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Closed Reduction and Percutaneous Pinning With Six Kirschner Wires for Intra-articular Distal Radius Fractures

March 01, 2020

Contributors: ANILKUMAR VIDYADHARAN, MBBS

Keywords: K-wire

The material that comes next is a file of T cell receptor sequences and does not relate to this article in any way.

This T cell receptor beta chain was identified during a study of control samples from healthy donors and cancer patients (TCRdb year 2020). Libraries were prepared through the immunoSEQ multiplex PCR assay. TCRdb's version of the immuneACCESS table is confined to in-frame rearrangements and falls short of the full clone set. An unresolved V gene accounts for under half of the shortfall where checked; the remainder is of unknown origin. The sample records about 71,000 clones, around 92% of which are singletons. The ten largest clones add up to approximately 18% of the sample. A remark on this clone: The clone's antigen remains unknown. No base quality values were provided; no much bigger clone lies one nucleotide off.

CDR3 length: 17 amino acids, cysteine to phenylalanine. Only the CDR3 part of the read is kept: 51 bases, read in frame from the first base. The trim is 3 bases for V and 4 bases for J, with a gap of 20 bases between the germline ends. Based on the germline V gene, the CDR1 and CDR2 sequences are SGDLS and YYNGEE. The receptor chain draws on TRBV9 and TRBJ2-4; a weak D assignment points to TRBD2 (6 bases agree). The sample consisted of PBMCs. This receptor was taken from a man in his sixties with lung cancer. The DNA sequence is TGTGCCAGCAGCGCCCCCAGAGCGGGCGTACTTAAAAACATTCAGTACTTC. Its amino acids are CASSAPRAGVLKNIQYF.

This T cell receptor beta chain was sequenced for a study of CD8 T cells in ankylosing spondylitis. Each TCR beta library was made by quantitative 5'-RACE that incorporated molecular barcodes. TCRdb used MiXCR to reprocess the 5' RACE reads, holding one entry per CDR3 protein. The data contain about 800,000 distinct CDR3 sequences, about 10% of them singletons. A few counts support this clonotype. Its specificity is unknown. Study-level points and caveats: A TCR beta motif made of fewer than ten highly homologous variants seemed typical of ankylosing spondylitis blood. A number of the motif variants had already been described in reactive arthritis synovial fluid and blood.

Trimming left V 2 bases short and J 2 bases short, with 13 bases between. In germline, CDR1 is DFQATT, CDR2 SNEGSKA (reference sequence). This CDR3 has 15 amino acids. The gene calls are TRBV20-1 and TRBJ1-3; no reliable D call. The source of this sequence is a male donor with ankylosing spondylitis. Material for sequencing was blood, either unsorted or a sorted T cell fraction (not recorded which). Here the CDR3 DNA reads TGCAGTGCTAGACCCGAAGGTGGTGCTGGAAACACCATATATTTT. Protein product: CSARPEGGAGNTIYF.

The existing method for closed reduction does not allow for reduction of comminuted intra-articular distal radius fractures, and none of the existing methods for percutaneous pinning alone allow for fixation of comminuted intra-articular distal radius fractures. However, an innovative method for closed reduction and a new option for percutaneous pinning afford good results compared with current surgical treatment options. Anesthesia consists of a regional block/short-acting general anesthesia. Closed reduction is performed in four steps. Distraction is performed manually via a traction-and-countertraction technique, with the hand transferred to an assistant in two stages. The fracture fragments are compressed. The comminuted fragments are milked with the use of the thumb and the index finger from the metaphysial region to the radiocarpal joint. The final step involves repositioning of the distal radioulnar joint. Interfragmentary fixation is performed via the creation of two triangles by crossing six 1.5-mm Kirschner wires (K-wires) without a skin incision under C-arm guidance, avoiding the radiocarpal joint and encircling all the comminuted metaphyseal fragments, with incorporation of the ulnar head and the distal radioulnar joint. The first triangle is created by inserting the first K-wire from the radial styloid to the proximal fragment, passing the second K-wire from the lateral side of proximal fragment to the lunate fossa, and passing the third K-wire from the medial side of the ulnar head to the radial styloid. The second triangle is created by inserting three additional K-wires in the same orientation in another plane. The wires are bend 90° by applying pressure with the use of a K-wire bender in the skin and subcutaneous tissue and cut close to the short arm bend. The cut ends of the K-wires are kept in the subcutaneous plane by pulling the skin with the use of a thumb forceps for early joint movement. A modified wrist splint, which allows for complete range of finger movements and partial wrist movement, is applied for 3 to 4 weeks postoperatively, with intermittent removal allowed for radiocarpal joint exercises. The patient is discharged on the second postoperative day with active finger movements and partial wrist movement. Follow-up appointments are scheduled for 1 week, 3 weeks, and 6 weeks postoperatively. K-wires are removed at 6 weeks postoperatively. Follow-up appointments are scheduled for 3 months, 6 months, 1 year, 2 years, and 3 years postoperatively.

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